Communicators are responsible for keeping pace with these times and advising their senior leaders on how to keep up. The communicator of the future harnesses media intelligence to understand their market and share findings with other parts of the organization like the C-Suite, IR, marketing and product development.

CEO of Strategic Profiles Management, Graeme Harris echoed this when he explained that during his past tenure as SVP of Communications at Manulife, it was his job to track key technological innovations. He added that this was essential information to help advise the senior executives on how their institution was keeping pace with the industry.

The Communications Function is Breaking Down Silos and Elevating itself

Communications leaders must communicate both internally – bringing together data and, externally – bringing voices from across the entire organization.

In many organizations such as PNC, communications is playing the role of breaking down organizational silos. For instance, David Chamberlain has taken the role of not just reporting on his team, but also sharing the results of the entire organization across the board. He adds that playing this new role as an integrator within his organization “has helped give Corporate Comms a halo, not only as an integrator, but as a strategic player and someone that people want to involve.”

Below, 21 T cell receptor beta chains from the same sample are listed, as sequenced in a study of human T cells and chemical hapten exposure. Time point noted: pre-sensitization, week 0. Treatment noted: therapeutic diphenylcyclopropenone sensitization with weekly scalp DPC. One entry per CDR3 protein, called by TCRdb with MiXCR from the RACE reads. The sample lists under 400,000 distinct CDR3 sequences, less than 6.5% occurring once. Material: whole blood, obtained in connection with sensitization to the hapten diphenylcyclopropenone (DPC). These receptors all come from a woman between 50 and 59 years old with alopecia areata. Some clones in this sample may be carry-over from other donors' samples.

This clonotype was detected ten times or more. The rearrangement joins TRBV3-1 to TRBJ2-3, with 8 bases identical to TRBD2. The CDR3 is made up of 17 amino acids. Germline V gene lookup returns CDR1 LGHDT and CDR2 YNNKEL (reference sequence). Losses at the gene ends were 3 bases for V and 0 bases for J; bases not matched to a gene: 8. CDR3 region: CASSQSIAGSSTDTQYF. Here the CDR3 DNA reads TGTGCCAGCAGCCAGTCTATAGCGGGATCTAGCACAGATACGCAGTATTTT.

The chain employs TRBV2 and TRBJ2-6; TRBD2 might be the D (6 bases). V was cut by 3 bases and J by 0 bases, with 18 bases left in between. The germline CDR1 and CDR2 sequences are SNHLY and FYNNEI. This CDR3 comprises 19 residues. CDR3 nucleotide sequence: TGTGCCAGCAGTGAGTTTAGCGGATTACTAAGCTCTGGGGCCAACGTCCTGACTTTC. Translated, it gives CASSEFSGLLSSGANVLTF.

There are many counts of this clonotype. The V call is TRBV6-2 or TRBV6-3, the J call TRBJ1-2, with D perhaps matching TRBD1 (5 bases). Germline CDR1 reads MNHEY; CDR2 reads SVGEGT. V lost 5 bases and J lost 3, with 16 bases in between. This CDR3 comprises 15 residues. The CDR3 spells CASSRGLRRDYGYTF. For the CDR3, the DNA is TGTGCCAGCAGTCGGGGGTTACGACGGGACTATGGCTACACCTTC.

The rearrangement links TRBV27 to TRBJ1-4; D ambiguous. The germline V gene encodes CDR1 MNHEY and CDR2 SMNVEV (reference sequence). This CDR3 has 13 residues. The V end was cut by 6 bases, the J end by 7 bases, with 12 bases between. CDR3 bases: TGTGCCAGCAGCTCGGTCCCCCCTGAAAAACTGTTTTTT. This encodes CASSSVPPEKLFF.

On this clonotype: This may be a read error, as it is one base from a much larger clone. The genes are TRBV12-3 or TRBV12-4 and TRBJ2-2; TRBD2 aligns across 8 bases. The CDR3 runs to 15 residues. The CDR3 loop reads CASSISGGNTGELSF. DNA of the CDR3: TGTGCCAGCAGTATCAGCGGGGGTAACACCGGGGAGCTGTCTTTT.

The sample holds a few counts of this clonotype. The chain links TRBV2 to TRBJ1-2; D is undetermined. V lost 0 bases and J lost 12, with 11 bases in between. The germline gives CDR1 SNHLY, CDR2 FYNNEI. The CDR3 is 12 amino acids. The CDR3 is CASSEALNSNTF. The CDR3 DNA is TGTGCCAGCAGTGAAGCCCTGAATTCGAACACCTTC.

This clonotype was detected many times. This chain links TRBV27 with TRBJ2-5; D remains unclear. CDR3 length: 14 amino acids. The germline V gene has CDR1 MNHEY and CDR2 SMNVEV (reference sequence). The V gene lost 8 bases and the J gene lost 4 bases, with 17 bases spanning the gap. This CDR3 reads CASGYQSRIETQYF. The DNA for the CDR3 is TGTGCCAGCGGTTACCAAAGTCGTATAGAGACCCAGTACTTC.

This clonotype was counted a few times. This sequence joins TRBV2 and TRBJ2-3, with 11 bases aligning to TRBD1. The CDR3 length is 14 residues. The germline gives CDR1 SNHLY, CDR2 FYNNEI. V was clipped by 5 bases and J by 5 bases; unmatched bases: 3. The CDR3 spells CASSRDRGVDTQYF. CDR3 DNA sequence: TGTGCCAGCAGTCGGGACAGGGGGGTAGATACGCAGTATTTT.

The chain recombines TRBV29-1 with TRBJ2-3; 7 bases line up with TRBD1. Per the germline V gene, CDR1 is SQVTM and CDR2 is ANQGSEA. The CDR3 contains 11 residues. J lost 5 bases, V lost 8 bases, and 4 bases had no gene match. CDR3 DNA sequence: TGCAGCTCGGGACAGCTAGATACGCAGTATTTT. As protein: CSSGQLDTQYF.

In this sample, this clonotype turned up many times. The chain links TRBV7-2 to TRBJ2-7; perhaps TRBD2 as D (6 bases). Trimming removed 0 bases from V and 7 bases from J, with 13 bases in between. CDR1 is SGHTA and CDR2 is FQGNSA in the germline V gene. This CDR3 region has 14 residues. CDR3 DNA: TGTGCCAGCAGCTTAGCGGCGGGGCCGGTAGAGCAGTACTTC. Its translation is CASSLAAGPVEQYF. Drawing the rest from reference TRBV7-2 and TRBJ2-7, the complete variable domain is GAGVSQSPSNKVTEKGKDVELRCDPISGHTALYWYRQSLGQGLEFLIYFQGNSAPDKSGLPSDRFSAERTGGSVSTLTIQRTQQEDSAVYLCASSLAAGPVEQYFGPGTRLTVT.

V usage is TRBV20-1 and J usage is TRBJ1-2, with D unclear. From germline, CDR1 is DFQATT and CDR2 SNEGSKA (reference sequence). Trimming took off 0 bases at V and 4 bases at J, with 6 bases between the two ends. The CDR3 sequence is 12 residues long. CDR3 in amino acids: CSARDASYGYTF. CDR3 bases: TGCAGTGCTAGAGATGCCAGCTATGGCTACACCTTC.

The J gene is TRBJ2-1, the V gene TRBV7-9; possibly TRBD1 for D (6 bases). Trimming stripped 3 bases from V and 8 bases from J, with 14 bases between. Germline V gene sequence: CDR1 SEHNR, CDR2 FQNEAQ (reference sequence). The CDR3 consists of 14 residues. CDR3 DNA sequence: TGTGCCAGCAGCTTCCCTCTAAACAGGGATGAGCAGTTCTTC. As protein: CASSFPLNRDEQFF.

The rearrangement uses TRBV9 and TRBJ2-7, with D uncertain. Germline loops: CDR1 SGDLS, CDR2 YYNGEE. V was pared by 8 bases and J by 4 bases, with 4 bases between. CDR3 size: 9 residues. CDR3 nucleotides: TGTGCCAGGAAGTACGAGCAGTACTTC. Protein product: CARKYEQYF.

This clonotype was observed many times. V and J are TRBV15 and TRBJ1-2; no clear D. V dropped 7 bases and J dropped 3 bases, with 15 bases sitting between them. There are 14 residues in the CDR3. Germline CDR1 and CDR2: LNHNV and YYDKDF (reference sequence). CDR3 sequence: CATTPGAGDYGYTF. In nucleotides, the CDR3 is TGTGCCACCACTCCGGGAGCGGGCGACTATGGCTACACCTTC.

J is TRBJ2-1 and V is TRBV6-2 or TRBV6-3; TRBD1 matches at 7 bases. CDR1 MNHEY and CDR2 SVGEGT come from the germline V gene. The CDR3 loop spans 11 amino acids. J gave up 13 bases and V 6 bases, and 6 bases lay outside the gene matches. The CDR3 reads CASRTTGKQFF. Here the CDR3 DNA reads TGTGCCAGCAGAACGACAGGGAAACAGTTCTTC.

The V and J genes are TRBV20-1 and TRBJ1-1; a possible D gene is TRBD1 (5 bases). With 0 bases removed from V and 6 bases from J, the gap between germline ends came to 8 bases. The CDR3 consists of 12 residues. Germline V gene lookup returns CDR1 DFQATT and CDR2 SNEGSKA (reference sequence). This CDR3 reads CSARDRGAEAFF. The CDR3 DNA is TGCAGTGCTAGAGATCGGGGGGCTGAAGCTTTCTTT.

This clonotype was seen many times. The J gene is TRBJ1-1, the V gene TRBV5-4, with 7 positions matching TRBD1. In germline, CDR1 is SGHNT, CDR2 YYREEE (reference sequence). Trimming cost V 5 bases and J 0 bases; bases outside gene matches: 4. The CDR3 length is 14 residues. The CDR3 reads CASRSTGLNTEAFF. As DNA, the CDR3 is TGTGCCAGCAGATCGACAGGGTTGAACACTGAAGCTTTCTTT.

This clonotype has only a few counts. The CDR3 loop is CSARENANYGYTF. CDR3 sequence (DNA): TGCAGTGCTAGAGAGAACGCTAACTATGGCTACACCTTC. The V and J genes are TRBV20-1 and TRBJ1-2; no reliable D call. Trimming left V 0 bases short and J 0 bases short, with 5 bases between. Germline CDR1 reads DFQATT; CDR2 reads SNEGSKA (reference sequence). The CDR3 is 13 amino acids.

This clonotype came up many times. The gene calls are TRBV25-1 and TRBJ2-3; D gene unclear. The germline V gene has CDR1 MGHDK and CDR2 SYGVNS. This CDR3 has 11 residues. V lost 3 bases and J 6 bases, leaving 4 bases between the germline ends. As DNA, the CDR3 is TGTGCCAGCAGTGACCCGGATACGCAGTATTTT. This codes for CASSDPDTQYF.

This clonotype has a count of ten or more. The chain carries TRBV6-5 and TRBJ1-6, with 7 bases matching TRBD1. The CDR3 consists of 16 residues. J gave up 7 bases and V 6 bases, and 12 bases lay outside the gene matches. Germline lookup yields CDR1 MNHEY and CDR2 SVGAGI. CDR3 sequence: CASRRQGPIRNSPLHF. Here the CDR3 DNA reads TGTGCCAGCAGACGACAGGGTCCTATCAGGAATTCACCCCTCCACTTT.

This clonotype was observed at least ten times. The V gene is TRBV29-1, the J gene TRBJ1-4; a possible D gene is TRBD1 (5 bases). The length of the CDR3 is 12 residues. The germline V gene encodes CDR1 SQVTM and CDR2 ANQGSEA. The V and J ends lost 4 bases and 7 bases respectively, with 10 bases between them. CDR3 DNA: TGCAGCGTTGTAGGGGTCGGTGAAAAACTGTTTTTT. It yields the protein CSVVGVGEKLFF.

Strategic Planning is a Much More Integrated Process

In addition to serving as a corporate integrator, communications itself has expanded tactically. Bill Price recounts “I can remember years ago when you developed communications plans and social media was an add-on at the end, or it was all about the press release…the way we approach everything now is much more integrated.”

Today, modern communications plans often encompass a mass array of tactical plans from media relations, to digital communications and even customer engagement. With all these different activities, teams need to find a way to pull in different sources of data from traditional and social media and measure them in a consistent matter that tracks your impact on the bottom line: specifically, quantifying brand reputation and impact on corporate goals.

 

For more executive insights on staying relevant as a communicator and the evolution of the communications function watch our CommPRO Webinar: How to Stay Relevant in 2020

ARTICLE AUTHOR
Wes Tyeryar

Wes Tyeryar

Director Of Strategic Partnerships
Wes Tyeryar has been providing digital media and technology solutions for client and agency partners for over 25 years. His focus today is supporting communicators and marketers by helping to improve data accuracy and drive strategic insights that demonstrate the impact of their PR efforts. Prior to joining PublicRelay, Wes specialized in online media solutions with Miles Partnership, Centro and The Washington Post. Wes holds a Bachelors of Art from Gettysburg College.